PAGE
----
Export (0) Print
Expand All

Advanced Native Image Generation Scenarios

.NET Framework 4.5

This topic contains information that may be useful to developers and administrators who create native images manually.

The Native Image Generator (Ngen.exe) generates native images for the specified assembly and all its dependencies. Dependencies are determined from references in the assembly manifest. The only scenario in which you have to install a dependency separately is when the application loads it by using reflection (for example, by calling the Assembly.Load method), and the dependency is not eligible for automatic native image generation. See Creating Native Images.

Important note Important

Do not use the Assembly.LoadFrom method with native images. An image that is loaded with this method cannot be used by other assemblies in the execution context.

Ngen.exe maintains a count on dependencies. For example, suppose that MyAssembly.exe and YourAssembly.exe are both installed in the native image cache, and both have references to OurDependency.dll. Uninstalling MyAssembly.exe does not uninstall OurDependency.dll. The DLL is removed only when YourAssembly.exe is also uninstalled.

If you are generating a native image for an assembly in the global assembly cache, specify its display name. See Assembly.FullName.

A native image is called a root if it was directly created by an Ngen.exe command. If a native image was created as a result of an Ngen.exe command that targeted a different assembly, it is not a root.

The native images that Ngen.exe generates can be shared across application domains. This means that you can use Ngen.exe in application scenarios that require assemblies to be shared across application domains. To specify domain neutrality:

  1. Apply the LoaderOptimizationAttribute attribute to your application.

  2. Set the AppDomainSetup.LoaderOptimization property when you create setup information for a new application domain.

Always use domain-neutral code when loading the same assembly into multiple application domains. If a native image is loaded into a nonshared application domain after having been loaded into a shared domain, it cannot be used.

Note Note

Domain-neutral code cannot be unloaded, and performance may be slightly slower, particularly when accessing static members.

After you have generated a native image for an assembly, the runtime automatically attempts to locate and use this native image each time it runs the assembly. Multiple images can be generated, depending on usage scenarios.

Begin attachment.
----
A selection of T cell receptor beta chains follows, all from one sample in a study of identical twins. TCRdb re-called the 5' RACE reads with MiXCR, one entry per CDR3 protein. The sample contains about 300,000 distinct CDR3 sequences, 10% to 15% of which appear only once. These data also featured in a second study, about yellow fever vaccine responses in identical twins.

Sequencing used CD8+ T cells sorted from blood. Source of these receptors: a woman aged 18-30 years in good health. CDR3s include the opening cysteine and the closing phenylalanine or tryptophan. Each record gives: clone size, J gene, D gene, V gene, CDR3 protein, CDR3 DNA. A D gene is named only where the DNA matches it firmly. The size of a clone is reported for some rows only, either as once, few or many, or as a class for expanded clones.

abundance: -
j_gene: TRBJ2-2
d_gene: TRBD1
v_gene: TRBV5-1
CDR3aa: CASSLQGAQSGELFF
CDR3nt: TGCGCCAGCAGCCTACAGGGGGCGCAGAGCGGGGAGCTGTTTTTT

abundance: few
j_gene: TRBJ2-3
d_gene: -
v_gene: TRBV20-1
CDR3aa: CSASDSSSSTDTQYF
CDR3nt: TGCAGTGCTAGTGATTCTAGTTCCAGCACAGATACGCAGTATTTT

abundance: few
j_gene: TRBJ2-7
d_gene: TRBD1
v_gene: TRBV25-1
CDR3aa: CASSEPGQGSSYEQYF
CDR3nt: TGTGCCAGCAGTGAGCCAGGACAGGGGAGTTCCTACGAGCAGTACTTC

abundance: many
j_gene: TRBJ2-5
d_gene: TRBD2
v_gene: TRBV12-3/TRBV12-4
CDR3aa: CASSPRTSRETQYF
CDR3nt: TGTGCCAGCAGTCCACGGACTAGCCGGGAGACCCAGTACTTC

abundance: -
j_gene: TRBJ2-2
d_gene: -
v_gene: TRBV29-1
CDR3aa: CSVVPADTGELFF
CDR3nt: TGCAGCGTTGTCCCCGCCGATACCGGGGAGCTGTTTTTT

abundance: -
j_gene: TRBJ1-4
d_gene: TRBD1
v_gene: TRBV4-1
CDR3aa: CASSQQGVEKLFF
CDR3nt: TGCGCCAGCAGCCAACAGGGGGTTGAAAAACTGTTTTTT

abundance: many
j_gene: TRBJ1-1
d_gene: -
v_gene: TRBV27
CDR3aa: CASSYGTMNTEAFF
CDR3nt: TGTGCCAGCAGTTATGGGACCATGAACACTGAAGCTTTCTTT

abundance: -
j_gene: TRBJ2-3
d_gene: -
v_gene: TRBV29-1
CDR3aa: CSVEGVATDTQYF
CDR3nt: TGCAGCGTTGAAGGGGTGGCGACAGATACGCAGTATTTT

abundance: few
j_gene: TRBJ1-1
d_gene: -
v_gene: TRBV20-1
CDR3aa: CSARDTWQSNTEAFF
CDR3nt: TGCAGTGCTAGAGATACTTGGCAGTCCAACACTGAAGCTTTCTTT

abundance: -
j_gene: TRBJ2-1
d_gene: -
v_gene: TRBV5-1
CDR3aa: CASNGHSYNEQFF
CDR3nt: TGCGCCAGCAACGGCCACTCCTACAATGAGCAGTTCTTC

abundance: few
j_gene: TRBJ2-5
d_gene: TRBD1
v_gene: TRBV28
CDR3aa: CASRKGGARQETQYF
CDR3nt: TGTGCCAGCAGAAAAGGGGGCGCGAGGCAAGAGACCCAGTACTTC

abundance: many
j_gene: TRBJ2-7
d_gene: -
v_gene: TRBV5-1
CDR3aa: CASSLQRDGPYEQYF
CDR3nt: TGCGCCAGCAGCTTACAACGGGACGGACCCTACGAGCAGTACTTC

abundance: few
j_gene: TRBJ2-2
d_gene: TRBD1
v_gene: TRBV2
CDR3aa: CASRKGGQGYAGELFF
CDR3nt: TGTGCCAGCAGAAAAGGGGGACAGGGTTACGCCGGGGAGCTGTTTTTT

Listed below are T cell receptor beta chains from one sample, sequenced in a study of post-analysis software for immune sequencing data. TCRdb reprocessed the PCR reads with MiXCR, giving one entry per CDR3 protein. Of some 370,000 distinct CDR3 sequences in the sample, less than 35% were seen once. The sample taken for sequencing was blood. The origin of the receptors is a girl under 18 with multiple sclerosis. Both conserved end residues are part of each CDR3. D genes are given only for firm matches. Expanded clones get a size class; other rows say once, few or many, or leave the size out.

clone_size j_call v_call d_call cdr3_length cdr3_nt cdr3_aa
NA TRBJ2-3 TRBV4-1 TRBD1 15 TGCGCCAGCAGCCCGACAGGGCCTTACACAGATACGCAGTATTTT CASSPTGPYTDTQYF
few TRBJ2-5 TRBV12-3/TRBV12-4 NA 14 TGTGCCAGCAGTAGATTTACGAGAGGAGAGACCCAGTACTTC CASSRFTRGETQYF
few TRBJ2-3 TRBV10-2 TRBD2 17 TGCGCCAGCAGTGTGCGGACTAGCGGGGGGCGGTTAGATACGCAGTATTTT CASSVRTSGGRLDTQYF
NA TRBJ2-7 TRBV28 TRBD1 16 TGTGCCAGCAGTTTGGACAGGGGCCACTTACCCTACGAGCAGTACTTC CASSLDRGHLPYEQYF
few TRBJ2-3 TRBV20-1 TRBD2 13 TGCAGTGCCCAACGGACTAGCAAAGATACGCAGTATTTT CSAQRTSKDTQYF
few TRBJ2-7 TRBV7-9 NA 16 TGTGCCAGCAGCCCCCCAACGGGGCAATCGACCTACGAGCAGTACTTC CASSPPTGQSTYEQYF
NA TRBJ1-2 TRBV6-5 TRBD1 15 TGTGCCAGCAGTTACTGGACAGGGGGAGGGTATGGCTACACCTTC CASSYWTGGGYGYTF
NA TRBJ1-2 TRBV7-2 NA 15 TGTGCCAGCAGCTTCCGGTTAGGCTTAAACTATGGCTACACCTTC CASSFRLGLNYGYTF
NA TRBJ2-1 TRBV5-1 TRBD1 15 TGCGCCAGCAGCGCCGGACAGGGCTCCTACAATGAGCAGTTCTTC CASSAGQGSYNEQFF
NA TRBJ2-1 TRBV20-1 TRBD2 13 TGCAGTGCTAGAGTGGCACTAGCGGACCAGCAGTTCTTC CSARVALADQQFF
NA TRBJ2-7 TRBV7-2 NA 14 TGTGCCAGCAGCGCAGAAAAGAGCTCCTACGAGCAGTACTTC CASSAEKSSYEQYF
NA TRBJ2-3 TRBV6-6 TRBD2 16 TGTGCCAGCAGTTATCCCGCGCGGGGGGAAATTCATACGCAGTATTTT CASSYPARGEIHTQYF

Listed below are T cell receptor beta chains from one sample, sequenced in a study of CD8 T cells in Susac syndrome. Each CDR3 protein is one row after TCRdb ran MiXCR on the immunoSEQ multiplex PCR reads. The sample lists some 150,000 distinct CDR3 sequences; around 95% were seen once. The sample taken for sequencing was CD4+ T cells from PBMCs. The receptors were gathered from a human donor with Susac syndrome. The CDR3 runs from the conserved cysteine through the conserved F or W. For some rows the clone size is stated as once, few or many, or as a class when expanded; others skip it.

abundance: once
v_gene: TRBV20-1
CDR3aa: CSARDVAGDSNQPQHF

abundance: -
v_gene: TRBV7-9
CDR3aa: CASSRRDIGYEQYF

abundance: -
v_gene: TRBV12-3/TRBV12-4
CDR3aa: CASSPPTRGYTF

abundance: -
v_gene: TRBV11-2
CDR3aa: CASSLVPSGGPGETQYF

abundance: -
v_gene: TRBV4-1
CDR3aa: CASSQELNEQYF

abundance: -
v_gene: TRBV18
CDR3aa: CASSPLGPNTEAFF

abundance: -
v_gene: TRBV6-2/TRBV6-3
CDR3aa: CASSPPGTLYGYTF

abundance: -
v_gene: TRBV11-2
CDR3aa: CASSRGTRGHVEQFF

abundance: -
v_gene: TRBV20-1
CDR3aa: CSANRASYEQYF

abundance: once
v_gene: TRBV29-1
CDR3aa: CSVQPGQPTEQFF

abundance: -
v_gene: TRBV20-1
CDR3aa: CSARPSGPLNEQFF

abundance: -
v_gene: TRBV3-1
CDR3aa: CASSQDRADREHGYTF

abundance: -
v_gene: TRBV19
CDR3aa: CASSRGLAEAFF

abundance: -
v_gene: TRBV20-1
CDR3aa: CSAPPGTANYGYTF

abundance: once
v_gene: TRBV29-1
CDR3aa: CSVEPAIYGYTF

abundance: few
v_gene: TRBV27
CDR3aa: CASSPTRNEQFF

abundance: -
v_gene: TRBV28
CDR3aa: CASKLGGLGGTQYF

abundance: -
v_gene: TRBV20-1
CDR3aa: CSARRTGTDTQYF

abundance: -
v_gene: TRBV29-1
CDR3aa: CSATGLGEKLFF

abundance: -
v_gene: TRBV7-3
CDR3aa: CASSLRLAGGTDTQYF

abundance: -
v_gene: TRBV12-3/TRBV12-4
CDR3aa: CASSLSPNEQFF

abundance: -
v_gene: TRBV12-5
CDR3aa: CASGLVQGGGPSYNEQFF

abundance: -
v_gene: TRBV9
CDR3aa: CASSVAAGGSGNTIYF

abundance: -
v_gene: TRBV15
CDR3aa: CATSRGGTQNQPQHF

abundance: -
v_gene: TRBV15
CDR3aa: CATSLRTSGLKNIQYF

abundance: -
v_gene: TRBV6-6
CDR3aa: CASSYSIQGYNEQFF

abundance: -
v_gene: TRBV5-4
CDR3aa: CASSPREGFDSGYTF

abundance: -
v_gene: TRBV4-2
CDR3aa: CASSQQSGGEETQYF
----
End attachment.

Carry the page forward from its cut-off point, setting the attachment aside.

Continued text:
For example, if you run an assembly in a debugging or profiling scenario, the runtime looks for a native image that was generated with the Ngen.exe /Debug or /Profile option. If it is unable to find a matching native image, the runtime reverts to standard JIT compilation. The only way to debug native images is to create a native image with the /Debug option.

The Ngen Uninstall command also recognize scenarios, so you can uninstall all scenarios or only selected scenarios.

Hard binding increases throughput and reduces working set size for native images. The disadvantage of hard binding is that all the images that are hard-bound to an assembly must be loaded when the assembly is loaded. This can significantly increase startup time for a large application.

Hard binding is appropriate for dependencies that are loaded in all performance-critical scenarios for your application. As with any aspect of native image use, careful performance measurements are the only way to determine whether hard binding improves your application's performance.

The DependencyAttribute and DefaultDependencyAttribute attributes enable you to provide hard binding hints to Ngen.exe.

Note Note

These attributes are hints to Ngen.exe, not commands. Using them does not guarantee hard binding. The meaning of these attributes may change in future releases.

Apply the DependencyAttribute to an assembly to indicate the likelihood that a specified dependency will be loaded. LoadHint.Always indicates that hard binding is appropriate, LoadHint.Default indicates that the default for the dependency should be used, and LoadHint.Sometimes indicates that hard binding is not appropriate.

The following code shows the attributes for an assembly that has two dependencies. The first dependency (Assembly1) is an appropriate candidate for hard binding, but the second dependency (Assembly2) is not.